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The Problem With Temporary Tax Cuts

It isn’t just the Bush tax rates that expire soon:

Congress and the administration have been arguing for months over extension of the Bush tax cuts: Should we extend them for everyone or only for the poorest 98.3 percent of Americans (which would also maintain some tax cuts for the rich)? Disagreement revolves around roughly $68 billion: the cost of covering the last 1.7 percent vs. the government pulling that much money out of the private sector and squelching economic recovery. But nobody’s talking about the nearly $80 billion hit that expiration of the 2009 stimulus bill will inflict.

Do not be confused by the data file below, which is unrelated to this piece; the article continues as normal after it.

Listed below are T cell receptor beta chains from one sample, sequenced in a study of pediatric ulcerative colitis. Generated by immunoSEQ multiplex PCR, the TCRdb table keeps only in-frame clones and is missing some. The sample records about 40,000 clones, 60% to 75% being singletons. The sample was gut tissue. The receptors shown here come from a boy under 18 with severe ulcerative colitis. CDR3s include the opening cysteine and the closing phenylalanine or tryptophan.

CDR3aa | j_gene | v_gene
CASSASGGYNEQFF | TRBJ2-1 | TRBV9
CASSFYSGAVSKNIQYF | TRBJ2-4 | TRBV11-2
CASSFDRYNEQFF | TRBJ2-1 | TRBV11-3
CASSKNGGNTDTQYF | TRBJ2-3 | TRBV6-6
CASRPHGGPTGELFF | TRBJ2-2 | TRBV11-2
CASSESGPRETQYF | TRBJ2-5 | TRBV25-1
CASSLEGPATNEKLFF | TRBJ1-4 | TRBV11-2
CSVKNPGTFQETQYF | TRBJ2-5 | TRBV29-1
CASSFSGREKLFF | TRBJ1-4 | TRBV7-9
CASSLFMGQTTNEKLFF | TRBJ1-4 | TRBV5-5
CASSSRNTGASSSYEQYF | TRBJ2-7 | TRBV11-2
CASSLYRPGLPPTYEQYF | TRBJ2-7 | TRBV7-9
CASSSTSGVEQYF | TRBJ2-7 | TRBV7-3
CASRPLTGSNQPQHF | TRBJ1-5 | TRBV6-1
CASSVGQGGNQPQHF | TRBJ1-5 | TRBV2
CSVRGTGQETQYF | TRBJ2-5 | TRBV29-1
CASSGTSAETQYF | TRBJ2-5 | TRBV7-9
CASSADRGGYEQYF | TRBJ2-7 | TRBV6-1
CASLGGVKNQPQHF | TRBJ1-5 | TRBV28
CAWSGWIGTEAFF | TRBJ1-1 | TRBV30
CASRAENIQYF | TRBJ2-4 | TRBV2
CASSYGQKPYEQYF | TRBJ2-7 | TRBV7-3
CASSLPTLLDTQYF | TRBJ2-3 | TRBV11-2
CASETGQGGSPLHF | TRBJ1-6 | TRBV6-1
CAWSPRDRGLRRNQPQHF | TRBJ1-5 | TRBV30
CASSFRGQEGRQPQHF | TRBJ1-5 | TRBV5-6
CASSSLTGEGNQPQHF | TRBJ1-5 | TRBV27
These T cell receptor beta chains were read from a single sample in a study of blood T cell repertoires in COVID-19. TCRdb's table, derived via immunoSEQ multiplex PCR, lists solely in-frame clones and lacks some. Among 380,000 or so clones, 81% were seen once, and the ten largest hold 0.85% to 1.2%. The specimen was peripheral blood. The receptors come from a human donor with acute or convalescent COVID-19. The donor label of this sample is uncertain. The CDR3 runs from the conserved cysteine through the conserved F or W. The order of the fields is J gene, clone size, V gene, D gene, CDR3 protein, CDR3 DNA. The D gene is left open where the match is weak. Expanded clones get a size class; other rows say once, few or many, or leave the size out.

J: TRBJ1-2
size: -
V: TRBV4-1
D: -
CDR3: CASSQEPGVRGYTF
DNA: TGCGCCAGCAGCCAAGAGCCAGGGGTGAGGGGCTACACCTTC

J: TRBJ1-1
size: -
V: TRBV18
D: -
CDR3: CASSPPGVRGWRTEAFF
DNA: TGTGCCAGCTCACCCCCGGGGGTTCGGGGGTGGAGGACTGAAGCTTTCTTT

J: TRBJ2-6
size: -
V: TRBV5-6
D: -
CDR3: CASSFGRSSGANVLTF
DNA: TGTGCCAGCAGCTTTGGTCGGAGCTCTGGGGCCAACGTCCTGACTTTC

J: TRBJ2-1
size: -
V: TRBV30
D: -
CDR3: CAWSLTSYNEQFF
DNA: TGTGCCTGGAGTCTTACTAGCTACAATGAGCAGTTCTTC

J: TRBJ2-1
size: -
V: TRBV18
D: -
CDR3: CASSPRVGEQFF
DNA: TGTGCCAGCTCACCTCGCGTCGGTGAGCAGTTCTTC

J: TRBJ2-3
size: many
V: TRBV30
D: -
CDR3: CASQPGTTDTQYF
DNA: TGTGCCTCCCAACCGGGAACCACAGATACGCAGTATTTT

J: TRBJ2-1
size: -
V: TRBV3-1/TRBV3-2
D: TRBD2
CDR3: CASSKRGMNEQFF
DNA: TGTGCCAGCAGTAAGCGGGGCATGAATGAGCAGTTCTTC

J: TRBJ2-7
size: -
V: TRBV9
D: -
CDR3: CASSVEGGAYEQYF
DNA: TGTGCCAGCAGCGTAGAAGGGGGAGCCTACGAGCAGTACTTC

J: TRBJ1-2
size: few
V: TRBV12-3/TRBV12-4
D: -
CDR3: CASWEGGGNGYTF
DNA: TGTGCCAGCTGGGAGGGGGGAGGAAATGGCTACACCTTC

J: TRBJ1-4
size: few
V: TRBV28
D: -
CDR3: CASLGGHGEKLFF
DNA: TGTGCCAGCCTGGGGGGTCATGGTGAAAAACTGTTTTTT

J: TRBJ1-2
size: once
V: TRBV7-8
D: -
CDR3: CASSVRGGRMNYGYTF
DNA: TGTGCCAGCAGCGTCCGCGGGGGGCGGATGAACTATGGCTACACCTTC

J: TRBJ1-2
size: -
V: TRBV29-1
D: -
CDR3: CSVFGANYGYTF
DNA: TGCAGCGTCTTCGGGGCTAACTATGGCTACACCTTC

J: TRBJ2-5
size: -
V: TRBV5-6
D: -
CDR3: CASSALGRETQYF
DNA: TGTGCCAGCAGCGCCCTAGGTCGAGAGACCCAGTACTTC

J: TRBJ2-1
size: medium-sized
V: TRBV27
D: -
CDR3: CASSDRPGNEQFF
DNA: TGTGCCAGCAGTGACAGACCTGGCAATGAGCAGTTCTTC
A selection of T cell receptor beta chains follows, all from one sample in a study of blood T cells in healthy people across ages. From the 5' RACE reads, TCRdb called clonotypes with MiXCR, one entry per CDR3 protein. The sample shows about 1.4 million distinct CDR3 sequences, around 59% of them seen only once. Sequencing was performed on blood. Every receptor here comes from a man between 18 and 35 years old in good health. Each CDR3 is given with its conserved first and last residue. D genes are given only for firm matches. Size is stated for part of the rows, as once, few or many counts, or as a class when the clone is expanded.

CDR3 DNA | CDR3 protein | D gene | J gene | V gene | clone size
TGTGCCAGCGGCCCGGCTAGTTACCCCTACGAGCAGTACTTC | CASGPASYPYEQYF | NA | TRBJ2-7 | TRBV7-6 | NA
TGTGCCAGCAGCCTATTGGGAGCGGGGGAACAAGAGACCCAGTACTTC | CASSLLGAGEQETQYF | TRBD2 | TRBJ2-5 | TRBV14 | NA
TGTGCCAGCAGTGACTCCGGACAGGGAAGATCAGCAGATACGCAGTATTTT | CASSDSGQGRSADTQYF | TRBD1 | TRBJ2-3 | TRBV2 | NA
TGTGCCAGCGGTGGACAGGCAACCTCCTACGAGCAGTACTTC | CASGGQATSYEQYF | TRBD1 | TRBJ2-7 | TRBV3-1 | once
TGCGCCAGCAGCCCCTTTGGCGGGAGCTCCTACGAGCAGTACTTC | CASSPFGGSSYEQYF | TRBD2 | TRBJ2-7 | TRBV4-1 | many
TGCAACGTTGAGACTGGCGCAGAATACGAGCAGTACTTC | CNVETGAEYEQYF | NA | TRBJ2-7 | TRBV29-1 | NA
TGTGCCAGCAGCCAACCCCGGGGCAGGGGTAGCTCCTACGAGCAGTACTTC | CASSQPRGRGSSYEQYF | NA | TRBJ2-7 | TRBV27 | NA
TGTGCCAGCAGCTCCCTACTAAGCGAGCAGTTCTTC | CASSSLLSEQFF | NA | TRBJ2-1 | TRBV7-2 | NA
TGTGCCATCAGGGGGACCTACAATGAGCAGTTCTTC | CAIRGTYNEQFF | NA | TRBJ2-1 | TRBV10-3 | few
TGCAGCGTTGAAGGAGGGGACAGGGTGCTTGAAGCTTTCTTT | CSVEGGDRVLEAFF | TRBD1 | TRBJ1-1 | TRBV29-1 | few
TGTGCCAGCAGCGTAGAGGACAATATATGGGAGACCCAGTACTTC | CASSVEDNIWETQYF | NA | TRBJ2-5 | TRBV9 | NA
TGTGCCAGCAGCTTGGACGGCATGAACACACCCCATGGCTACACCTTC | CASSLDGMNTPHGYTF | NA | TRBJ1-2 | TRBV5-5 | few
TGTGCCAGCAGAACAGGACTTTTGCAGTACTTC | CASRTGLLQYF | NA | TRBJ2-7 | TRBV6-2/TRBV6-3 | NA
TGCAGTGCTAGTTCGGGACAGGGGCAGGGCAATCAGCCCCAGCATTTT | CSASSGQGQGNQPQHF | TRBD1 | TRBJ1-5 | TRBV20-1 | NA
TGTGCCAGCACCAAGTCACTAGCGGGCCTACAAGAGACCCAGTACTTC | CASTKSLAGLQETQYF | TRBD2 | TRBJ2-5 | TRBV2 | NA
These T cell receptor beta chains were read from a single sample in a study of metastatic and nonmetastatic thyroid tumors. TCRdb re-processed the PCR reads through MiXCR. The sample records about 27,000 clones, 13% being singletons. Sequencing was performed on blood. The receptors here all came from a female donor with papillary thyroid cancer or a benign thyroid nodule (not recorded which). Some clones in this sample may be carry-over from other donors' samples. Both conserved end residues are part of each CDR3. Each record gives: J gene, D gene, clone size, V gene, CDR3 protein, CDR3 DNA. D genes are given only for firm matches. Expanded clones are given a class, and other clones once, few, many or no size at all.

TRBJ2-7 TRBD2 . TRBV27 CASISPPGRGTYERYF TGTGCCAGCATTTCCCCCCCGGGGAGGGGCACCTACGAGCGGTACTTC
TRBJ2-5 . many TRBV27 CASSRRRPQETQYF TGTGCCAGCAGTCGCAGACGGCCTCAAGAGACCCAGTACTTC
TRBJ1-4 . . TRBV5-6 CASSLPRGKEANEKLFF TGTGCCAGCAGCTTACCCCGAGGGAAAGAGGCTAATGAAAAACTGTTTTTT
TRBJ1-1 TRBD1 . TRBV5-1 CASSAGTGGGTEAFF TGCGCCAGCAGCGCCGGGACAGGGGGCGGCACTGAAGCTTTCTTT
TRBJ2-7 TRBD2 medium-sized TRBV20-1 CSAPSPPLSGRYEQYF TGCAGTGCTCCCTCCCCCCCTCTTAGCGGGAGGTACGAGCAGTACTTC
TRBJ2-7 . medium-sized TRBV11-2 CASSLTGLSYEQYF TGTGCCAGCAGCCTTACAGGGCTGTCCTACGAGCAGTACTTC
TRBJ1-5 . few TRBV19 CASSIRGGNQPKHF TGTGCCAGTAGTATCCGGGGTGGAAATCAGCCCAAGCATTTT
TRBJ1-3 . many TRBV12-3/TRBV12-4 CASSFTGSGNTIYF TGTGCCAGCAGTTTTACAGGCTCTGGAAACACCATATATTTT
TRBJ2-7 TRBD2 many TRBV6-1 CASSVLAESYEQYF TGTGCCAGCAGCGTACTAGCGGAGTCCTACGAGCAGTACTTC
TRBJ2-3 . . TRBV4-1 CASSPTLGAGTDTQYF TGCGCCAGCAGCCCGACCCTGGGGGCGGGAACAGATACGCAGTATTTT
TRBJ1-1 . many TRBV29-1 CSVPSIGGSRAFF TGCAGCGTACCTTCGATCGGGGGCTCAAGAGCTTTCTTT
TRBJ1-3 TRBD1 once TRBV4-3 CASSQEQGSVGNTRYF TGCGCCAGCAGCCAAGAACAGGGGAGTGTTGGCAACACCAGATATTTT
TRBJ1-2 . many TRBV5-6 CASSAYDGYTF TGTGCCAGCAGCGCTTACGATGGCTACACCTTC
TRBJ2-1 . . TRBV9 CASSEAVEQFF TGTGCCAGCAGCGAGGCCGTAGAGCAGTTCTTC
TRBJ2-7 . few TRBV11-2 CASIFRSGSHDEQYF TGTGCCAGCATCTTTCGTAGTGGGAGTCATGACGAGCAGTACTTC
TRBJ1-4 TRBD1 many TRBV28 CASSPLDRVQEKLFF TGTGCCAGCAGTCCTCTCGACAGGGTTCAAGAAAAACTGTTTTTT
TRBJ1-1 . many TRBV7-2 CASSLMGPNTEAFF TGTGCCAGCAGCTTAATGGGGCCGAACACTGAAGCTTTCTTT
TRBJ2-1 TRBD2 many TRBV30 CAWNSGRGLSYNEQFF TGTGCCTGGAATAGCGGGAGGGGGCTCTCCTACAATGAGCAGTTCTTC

The stimulus bill (the American Recovery and Reinvestment Tax Act of 2009) provided $287 billion in tax cuts for 2009 and 2010 but most provisions expire at the end of this year. (Congress extended some of the business tax cuts during the summer.) The big kahuna is the Making Work Pay credit—nearly $60 billion a year going to most workers—but partial exemption of unemployment compensation, expansion of EITC and education credits, and greater refundability of the child credit deliver nearly $20 billion more. Taxes will jump for more than 95 percent of Americans when those cuts evaporate come January.

Sounds like an ideal time for comprehensive tax reform.